Negligent Security Lawsuits: What Is Reasonably Safe?

Everyone deserves the right to feel safe and secure, especially in their own home or on their own property. Unfortunately, feeling safe and being safe do not always go hand in hand. Theft, rape, assault, and other crimes can occur more frequently when proper safety measures are not taken.

Basic Duty of Care

When it comes to a negligent security case, proving liability comes down to showing whether a property owner had a “duty of care” to protect others from injury - that is, whether they had a legal obligation to provide safety measures in order to help prevent injuries and ensure visitors and/or residents are reasonably safe.


Under California’s premises liability laws, defining a property as “reasonably safe” comes down to the property owner exercising reasonable care to:

  • Maintain their property

  • Inspect the property

  • Repair any dangerous conditions; and

  • Give adequate warning of any dangerous conditions

Adequate Security

The physical safety features that are required to provide a reasonable amount of safety will vary case by case. Some common examples of inadequate security include:

  • Broken apartment gates or keypads

  • Lack of adequate lighting or broken lights

  • Lack of physical security (taking into consideration the size of the property and number of people on it)

  • Broken or lack of security cameras


Typically, in negligent security cases, local crime stats will also be assessed. For example, if an apartment complex sits in the middle of a location that has a high number of theft crimes or assaults, they should take that into consideration when providing security measures. This may involve hiring more security officers and making sure that the property is adequately lit during the night.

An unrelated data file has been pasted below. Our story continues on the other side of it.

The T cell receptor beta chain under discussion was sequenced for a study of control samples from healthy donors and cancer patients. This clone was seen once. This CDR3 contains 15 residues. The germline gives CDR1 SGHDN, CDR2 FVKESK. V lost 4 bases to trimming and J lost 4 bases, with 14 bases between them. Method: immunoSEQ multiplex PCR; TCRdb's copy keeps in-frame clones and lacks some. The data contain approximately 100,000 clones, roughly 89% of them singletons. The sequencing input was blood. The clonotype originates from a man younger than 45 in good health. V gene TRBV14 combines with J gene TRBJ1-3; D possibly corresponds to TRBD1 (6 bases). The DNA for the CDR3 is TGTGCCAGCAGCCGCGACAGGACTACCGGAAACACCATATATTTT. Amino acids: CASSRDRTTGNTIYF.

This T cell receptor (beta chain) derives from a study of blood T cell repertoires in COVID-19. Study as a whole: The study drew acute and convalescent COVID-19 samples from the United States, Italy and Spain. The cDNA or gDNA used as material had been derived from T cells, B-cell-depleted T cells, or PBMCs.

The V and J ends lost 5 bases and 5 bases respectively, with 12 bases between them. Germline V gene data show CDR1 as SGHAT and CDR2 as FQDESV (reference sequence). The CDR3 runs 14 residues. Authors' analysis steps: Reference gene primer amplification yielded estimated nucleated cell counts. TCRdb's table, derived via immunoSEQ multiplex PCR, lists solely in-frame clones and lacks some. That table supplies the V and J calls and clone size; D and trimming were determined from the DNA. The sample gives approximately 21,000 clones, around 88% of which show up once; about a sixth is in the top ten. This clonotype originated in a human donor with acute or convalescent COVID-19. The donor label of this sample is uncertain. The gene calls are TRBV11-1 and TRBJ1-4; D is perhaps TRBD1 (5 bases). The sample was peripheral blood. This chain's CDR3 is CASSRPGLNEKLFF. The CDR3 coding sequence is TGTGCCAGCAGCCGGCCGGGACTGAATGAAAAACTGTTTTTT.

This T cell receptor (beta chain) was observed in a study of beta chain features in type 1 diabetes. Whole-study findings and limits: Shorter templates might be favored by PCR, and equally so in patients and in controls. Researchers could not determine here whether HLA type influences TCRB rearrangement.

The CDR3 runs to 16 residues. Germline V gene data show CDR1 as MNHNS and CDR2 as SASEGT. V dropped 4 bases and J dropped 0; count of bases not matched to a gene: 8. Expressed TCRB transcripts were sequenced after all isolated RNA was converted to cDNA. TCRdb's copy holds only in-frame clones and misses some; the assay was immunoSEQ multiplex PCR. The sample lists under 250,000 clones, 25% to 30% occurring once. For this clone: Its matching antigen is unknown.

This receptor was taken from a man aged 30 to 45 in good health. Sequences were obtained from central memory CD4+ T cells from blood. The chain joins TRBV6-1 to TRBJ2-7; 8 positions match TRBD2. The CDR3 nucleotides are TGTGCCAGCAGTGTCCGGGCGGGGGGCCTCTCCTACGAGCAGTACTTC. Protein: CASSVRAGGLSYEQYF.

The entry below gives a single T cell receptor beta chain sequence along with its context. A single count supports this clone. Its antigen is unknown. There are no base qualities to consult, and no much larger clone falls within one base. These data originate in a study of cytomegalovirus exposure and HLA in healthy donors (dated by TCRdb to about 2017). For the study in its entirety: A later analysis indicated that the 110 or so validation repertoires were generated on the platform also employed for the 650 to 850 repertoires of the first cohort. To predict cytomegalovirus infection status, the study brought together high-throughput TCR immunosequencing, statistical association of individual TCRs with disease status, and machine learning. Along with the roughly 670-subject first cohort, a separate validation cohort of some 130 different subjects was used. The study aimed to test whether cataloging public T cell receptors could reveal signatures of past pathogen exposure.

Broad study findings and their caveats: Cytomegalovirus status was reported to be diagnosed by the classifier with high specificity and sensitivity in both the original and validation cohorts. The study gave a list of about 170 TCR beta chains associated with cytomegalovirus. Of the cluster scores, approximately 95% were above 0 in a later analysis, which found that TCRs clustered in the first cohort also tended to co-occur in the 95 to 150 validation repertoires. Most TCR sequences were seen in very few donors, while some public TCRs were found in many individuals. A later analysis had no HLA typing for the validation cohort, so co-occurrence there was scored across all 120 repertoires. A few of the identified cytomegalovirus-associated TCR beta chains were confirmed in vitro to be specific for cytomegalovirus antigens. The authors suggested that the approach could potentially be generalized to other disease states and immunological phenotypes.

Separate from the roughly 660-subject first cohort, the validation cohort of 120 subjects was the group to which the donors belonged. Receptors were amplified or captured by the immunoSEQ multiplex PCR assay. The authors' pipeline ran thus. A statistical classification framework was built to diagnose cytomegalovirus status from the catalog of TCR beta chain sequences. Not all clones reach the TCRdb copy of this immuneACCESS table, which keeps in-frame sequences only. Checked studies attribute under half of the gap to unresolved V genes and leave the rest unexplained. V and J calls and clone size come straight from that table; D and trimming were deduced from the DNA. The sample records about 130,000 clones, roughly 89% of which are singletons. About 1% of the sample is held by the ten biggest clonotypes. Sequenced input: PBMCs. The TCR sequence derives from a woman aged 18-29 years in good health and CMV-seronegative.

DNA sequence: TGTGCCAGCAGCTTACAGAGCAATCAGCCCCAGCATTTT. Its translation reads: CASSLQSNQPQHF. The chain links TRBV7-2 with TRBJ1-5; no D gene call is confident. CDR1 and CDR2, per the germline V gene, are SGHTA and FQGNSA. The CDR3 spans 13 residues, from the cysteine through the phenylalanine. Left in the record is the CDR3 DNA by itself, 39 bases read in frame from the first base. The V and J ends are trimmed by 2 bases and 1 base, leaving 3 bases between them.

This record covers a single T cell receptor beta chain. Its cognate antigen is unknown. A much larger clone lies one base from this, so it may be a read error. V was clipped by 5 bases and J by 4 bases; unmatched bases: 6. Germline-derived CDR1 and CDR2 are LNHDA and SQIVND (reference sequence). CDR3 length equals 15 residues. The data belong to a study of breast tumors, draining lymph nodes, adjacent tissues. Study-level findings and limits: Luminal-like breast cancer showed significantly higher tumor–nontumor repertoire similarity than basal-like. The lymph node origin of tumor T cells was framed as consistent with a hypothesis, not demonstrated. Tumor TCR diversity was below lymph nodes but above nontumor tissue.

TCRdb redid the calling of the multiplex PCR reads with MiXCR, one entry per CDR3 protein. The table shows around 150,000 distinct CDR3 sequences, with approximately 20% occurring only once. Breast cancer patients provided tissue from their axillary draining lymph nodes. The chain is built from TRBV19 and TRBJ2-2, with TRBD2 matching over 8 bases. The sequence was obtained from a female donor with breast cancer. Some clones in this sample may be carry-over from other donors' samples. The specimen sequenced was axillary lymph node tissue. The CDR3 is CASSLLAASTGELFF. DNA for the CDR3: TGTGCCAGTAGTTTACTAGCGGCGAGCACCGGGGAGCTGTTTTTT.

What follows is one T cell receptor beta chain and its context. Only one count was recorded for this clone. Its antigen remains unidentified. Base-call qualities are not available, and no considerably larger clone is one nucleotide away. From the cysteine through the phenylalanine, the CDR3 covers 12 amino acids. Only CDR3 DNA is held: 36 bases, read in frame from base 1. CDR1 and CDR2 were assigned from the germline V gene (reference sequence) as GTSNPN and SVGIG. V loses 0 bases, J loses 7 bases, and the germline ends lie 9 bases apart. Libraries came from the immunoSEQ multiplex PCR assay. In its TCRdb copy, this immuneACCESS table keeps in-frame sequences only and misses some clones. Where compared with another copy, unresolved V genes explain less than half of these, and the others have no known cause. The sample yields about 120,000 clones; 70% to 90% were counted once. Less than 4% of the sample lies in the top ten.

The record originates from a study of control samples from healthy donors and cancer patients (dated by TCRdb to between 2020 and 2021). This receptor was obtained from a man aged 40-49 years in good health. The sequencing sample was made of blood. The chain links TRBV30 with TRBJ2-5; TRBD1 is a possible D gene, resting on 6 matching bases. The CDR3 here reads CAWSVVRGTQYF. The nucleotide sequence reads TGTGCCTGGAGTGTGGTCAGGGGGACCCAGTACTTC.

Contact a Fresno Personal Injury Attorney

If you were the victim of a crime due to negligent security, you have the right to pursue compensation for your injuries. Our personal injury attorneys will look at evidence of your case to determine if a property owner was responsible for your injuries and help you pursue the compensation you need to recover.


Contact Fowler | Helsel | Vogt at (559) 900-1280 for a free and confidential consultation.

Related Posts
  • Who Is to Blame for Injuries on Another's Property? Read More
  • 5 Ways to Improve Safety During College Football Season Read More
  • What Is Delayed Drowning? Read More